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Sheryl Crow “100 Miles To Memphis” Review

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While Sheryl Crow‘s multi-platinum Tuesday Night Music Club was still pumping out a mammoth wave of singles, a beginner’s guide to soul & southern-flavored rhythm and blues was released in the form of the 1994 Rhythm, Country and Blues compilation. The record attempted to glorify the depth of influence that the “Memphis Sound” continues to have on musicians by pairing contemporary country artists with traditional blues & soul legends. On the whole the album was a good listen, but the results were often inconsistent; the awkward pairings tended to fumble through the celebrated standards while attempting to find common ground. The point is that even a well orchestrated tribute to a sound that defined an era isn’t a sure-thing. 100 Miles To Memphis is Crow’s attempt to dip her toes in the same deep waters as some of popular music’s icons; a self-defined return to a sound which she grew up to listening to while living in Kennett, Missouri—which is literally about 100 miles from Memphis. The result, however, falls even shorter than Rhythm, Country and Blues did.

Sheryl Crow is a very talented singer and musician, and her records have continually been received with glowing acclaim from fans. Although her last album, 2008′s Detours, was the first of her career to fail to reach platinum status upon its release (that said, it’s still sold some 700,000 copies worldwide), she is still regarded one of the premier acts within the realm of her style. That said, both rhythm & blues and soul are genres which hardly grant artists the freedom to simply dabble in, and for better or worse, Sheryl Crow is a pop musician trying to do just that here: dabble.

“Our Love Is Fading” introduces the presence of horns and guitar noodling, but Crow’s range fails to lead the song; backup singers are eventually given center stage in an attempt to help propel the sound towards something bearing the slimmest bit of emotion. Later, Justin Timberlake joins Crow for a rendition of Terence Trent D’Arby’s “Sign Your Name,” but the song eventually incorporates a series of “shoo-do-wop-bop”s to offset their chorus. “Stop” is hindered by it’s attempt at nurturing a series of direct breaks: the backup singers melodically bellowing “stop” as the song repeatedly halts. By the time 100 Miles To Memphis reaches the album’s title track, the record’s allusions to soul have regressed to simple harmonizations and an electric organ which quietly lurks in the background.

This isn’t to say that the entire album is purely trivial though. Aside from its clichéd breaks, “Stop” also has a swooping range and floats through a wide range of motion as Crow attempts to mirror the song’s instruments with her voice. Interestingly, the slow-to-boil “Sideways” finds more depth than the Citizen Cope original despite Cope actually joining Crow in the duet. The song’s piano and strings gracefully rest below the duo’s vocals, each part embracing one another which adds a substantial feeling of passion to the track. “Roses At Midnight And Moonlight” lurks beneath a lengthy shadow of cool organ and a lanky guitar, wah-wah-ing alongside Crow’s sultry vocals. “Turn up the heat” she moans, entangling her voice with those of her backup singers. Continuing, she croons, “Bodies on fire, go on and teach me the ways of desire.” As pleasant as these examples are, however, they are outliers on the album; for the better part of the release, 100 Miles To Memphis falls into glorified mall-pop territory.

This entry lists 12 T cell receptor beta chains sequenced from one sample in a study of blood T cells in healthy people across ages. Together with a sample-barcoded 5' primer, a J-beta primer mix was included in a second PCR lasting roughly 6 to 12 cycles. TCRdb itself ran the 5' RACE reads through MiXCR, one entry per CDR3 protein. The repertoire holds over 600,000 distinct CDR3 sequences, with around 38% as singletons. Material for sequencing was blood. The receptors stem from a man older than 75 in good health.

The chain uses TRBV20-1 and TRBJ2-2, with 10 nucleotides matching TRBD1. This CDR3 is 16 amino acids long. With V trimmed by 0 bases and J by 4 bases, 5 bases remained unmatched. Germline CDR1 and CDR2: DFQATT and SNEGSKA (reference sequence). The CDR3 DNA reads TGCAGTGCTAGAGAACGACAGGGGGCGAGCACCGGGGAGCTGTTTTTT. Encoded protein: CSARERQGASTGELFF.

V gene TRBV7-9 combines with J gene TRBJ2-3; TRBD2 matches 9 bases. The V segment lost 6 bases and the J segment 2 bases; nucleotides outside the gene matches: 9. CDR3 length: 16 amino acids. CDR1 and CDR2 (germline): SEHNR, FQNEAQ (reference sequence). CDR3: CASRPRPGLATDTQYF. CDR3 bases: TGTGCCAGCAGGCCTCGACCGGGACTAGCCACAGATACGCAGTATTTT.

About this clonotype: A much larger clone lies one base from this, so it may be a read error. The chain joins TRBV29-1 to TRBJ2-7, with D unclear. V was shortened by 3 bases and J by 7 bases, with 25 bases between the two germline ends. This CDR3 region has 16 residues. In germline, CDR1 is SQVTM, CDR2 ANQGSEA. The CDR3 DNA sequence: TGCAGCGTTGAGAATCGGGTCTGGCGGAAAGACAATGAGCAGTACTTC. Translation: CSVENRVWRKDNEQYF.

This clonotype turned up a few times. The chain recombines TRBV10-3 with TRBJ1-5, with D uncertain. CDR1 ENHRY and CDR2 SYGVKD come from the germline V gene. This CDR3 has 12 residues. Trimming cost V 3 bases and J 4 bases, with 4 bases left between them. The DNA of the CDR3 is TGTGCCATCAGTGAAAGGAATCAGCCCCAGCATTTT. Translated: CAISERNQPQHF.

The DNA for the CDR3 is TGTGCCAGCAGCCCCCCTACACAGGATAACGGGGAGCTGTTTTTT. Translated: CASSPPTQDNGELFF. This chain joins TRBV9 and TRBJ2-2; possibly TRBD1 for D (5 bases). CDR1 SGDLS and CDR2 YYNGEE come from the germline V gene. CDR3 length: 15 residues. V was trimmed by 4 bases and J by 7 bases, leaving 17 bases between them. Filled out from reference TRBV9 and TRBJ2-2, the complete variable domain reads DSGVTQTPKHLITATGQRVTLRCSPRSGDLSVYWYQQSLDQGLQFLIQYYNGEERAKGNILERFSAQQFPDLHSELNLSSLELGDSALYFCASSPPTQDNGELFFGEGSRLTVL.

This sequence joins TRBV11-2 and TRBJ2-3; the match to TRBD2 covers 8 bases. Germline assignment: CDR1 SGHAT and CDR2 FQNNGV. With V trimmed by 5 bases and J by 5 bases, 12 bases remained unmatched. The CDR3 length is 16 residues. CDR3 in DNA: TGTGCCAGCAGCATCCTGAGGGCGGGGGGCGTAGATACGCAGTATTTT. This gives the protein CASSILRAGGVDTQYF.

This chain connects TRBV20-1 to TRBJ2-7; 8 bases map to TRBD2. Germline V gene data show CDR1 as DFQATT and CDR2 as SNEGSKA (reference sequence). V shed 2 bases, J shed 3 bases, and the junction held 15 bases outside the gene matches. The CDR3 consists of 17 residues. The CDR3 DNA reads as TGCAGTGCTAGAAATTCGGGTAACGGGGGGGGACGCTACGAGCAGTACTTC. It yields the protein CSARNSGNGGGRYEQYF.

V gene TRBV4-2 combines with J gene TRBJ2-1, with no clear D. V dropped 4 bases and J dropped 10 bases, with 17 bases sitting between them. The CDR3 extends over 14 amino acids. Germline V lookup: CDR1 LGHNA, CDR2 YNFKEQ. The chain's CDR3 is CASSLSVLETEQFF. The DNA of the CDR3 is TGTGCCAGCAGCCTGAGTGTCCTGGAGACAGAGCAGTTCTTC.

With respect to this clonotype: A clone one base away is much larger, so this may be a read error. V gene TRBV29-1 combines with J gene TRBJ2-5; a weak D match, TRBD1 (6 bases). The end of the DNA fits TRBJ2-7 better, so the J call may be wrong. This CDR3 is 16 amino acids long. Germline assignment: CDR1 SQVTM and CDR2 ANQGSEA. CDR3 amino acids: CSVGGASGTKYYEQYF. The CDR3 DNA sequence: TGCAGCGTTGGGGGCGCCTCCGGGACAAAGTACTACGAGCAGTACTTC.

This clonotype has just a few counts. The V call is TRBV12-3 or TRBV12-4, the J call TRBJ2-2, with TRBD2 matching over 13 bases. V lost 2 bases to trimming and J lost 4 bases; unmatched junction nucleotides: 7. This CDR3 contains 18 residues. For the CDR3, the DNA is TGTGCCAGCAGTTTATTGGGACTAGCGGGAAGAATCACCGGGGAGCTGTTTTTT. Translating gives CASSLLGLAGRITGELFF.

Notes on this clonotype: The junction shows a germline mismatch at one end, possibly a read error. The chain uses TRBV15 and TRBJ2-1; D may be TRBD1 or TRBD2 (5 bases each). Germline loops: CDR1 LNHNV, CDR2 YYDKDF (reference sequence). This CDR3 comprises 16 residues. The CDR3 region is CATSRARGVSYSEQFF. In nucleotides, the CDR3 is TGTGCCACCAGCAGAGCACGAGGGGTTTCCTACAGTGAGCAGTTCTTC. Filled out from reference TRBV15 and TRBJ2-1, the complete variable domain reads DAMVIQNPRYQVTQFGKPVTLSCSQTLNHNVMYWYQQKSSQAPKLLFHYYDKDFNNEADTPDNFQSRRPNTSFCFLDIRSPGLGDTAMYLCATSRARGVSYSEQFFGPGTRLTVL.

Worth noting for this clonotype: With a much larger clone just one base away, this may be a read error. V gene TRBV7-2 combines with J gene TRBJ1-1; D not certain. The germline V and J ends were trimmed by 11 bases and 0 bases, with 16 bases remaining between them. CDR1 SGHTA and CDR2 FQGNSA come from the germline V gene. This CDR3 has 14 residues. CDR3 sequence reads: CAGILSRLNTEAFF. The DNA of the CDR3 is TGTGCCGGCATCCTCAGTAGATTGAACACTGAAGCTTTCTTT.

There is nothing particularly wrong with songs like “Summer Day” or “Peaceful Feeling,” but they’re only enjoyable in the sense that the background music playing at Wal-Mart is enjoyable. “Long Road Home” adds a bit of twang on the surface and the well intentioned “Say What You Want” continues by bouncing a tacky, overproduced beat around as Crow lyrically glazes over modern dilemmas with the country’s patriotism. As far as awkward goes though, “Say What You Want” is far from the peak on the record. “Eye To Eye,” the completely unnecessary collaboration with Keith Richards, takes the cake in that regard as it carries an oddly placed reggae vibe without actually sounding anything like an honest reggae track; Richards’ guitar line could have easily been replicated by just about any competent musician. A cover of the Jackson 5‘s “I Want You Back” finds Crow forcefully attempting to strip her voice of its years rather than embracing the increasingly weathered character of her tone. The result, to put it bluntly, is actually kind of creepy. Fitting that it closes 100 Miles To Memphis though, as “I Want You Back” does well to embody the feeling that runs throughout the entire record: good intentions aside, Crow is continually unable to channel the spirit that was originally captured by the music of her past.

After all her travels, her lifetime of experiences, and her growth as both a human and as a musician, Sheryl Crow has returned to the south, settling in at an acreage outside of Nashville with her two young sons. And in rediscovering a part of her past she has also attempted to return to a sound that reflects her musical roots. With 100 Miles To Memphis however, the only point that thoroughly translates is that while Crow might have only been 100 miles from Memphis as a child, musically she now couldn’t sound any further away.